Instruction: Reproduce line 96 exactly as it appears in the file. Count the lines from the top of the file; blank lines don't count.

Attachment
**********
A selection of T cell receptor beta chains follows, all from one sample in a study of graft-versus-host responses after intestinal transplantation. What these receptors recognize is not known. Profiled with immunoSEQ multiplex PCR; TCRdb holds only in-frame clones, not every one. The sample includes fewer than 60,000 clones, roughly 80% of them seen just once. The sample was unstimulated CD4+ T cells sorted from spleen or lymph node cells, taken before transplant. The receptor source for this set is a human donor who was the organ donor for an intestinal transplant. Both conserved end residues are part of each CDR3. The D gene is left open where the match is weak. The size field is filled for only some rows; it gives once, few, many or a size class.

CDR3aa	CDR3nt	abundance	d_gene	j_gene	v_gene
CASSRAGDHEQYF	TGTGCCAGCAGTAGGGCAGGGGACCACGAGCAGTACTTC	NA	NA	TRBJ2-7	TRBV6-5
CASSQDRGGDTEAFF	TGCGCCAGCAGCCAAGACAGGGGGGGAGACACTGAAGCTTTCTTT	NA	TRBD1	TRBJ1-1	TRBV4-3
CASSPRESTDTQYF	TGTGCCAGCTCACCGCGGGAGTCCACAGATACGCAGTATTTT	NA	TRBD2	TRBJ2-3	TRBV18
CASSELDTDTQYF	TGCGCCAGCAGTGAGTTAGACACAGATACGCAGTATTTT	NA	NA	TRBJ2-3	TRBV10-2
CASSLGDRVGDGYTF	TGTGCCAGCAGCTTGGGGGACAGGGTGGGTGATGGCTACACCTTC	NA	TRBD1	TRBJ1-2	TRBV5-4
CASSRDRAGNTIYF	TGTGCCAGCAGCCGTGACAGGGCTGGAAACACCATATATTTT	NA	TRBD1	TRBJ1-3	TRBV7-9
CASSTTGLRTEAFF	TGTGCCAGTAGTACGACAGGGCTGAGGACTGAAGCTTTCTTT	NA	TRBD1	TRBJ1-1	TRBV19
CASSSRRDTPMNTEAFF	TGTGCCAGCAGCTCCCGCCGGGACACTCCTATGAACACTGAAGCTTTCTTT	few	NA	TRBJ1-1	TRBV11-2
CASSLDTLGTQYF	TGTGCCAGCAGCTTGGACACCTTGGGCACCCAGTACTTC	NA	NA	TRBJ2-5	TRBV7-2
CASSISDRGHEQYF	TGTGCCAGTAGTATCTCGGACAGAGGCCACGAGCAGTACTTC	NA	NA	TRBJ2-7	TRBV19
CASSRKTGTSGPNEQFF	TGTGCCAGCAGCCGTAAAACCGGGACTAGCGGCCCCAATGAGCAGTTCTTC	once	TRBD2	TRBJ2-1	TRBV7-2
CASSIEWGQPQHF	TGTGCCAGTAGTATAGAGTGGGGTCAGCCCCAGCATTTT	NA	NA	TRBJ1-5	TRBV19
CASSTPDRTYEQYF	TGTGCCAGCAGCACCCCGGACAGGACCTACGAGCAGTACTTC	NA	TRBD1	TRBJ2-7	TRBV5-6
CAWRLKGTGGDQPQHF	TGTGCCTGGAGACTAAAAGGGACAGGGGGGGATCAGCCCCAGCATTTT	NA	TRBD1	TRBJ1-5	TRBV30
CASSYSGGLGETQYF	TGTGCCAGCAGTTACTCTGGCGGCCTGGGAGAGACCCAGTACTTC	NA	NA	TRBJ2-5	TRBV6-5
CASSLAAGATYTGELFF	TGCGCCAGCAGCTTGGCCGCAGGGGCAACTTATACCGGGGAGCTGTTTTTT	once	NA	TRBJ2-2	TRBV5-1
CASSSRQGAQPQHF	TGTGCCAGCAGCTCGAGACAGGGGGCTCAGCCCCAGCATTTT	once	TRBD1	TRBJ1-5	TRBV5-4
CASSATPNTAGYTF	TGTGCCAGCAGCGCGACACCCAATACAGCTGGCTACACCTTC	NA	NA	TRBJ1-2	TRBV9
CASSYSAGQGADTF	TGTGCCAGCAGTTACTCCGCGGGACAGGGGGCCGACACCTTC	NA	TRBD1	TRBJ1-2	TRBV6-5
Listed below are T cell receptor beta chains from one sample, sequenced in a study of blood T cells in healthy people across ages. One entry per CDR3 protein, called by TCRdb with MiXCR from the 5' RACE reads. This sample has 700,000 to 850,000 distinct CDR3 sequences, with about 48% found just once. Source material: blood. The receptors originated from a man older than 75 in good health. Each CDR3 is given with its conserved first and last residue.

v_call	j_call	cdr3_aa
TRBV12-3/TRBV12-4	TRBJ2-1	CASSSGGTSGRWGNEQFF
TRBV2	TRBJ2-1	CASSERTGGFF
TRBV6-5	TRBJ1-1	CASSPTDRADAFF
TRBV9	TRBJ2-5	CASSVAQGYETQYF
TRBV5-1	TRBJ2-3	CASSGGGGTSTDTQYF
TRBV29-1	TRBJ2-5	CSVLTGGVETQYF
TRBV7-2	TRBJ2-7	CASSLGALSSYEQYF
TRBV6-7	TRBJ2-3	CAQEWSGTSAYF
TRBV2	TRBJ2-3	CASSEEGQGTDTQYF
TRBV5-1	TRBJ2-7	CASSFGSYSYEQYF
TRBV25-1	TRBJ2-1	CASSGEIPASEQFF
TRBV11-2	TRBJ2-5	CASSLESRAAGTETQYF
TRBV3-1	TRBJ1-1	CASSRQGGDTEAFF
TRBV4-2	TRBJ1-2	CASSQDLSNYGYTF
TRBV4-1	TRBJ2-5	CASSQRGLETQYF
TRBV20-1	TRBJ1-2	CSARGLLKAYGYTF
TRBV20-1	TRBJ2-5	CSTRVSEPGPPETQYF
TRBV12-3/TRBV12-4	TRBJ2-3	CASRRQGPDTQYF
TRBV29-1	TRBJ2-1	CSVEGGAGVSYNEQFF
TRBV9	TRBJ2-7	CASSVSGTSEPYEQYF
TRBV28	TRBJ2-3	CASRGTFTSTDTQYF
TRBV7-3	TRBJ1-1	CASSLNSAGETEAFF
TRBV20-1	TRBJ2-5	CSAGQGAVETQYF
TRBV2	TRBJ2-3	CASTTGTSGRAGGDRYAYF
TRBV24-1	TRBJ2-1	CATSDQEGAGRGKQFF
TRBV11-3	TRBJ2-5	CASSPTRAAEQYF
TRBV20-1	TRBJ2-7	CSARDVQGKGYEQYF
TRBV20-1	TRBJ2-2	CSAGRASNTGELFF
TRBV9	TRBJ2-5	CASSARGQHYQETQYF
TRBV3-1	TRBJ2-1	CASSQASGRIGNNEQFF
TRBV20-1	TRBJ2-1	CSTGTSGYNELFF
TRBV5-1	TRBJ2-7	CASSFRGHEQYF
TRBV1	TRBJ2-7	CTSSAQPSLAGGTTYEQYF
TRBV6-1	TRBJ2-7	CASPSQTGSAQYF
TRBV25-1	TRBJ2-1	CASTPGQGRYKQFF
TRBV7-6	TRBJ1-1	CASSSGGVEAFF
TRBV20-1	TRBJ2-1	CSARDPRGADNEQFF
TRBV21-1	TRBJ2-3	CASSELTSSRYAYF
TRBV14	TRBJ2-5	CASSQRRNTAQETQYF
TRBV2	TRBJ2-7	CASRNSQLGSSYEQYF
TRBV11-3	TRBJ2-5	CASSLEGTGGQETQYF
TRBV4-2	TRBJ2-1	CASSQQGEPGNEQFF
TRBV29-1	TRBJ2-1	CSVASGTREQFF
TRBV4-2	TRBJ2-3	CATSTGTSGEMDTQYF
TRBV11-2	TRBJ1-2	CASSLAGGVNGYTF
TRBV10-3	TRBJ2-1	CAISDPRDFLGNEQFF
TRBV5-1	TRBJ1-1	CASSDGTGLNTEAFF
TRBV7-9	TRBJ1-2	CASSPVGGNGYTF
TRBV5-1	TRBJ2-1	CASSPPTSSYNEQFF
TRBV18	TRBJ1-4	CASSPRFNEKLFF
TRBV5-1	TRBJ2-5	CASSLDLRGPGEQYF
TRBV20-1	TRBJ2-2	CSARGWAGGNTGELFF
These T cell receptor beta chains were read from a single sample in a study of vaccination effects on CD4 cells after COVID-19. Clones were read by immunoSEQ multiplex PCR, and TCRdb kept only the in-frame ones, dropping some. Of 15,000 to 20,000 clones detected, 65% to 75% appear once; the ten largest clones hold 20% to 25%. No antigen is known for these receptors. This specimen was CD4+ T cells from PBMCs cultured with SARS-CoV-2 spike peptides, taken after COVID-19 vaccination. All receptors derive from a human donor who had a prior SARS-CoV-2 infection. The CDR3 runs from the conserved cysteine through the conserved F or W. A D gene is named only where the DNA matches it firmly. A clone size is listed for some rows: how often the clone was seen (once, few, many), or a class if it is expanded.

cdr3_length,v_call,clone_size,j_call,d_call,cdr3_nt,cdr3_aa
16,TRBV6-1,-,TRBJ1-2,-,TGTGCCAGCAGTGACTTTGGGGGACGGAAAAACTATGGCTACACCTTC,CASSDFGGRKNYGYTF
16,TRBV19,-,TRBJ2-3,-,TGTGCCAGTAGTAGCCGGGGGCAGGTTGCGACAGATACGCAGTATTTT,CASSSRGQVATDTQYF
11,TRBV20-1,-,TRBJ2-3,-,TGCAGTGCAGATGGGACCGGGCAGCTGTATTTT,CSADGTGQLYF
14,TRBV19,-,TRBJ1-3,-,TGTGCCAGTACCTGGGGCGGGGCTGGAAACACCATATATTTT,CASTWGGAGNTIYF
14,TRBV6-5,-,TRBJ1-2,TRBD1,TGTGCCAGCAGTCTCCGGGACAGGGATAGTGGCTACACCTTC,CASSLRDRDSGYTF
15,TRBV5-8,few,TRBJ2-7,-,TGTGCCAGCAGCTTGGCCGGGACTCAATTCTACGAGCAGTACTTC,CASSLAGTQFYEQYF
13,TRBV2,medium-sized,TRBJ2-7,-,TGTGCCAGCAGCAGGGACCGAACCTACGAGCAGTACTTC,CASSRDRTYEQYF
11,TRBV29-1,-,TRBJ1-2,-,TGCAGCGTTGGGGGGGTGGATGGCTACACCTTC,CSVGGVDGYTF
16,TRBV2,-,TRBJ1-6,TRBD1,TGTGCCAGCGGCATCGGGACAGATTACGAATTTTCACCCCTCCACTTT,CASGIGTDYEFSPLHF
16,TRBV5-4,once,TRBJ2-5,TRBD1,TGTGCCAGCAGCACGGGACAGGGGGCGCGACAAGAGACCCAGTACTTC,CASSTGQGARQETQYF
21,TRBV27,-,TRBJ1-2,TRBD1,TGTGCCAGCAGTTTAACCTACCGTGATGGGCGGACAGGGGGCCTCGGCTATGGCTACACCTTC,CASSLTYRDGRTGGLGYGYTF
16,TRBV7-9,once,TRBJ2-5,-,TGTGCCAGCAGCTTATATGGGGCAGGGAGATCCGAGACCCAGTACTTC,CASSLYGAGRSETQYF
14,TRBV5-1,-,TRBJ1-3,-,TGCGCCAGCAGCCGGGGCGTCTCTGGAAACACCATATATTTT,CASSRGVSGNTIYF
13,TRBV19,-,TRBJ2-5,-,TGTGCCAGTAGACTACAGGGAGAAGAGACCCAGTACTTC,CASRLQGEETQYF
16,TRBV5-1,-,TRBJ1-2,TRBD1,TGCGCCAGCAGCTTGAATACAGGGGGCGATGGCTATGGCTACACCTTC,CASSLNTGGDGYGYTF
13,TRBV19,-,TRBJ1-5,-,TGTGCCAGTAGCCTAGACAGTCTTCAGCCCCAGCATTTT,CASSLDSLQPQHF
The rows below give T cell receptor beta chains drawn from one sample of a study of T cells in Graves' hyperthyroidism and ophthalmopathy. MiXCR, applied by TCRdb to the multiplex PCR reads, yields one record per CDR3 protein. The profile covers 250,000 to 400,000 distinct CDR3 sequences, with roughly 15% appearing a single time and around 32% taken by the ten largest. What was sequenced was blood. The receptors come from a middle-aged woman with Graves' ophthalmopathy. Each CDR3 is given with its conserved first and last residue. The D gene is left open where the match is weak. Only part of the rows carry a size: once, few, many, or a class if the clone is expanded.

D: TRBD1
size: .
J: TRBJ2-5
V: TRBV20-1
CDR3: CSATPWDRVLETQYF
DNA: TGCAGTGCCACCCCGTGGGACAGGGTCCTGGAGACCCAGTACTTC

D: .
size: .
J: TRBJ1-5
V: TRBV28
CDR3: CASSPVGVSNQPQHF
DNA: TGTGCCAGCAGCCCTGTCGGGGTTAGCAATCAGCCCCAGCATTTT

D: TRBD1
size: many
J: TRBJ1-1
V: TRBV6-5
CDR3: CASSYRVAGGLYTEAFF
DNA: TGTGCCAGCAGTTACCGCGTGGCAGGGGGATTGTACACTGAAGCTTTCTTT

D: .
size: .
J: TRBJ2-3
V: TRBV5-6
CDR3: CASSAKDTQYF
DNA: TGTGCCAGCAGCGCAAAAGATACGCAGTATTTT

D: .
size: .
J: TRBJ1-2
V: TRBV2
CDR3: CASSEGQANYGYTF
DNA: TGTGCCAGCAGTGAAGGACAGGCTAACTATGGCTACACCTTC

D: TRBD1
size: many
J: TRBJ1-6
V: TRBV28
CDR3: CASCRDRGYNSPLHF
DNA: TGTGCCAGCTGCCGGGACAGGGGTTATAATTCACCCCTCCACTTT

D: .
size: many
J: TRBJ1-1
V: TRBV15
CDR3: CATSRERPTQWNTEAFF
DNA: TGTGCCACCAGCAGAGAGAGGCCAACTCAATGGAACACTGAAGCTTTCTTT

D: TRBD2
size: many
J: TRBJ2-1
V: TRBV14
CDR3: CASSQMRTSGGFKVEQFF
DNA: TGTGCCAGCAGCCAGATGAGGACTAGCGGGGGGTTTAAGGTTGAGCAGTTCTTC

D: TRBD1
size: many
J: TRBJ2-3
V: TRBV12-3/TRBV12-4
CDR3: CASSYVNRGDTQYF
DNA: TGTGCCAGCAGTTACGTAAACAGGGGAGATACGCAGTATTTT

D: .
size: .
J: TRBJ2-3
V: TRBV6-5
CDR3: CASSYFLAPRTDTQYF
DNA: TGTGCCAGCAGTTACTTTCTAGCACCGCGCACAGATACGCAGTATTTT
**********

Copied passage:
size: .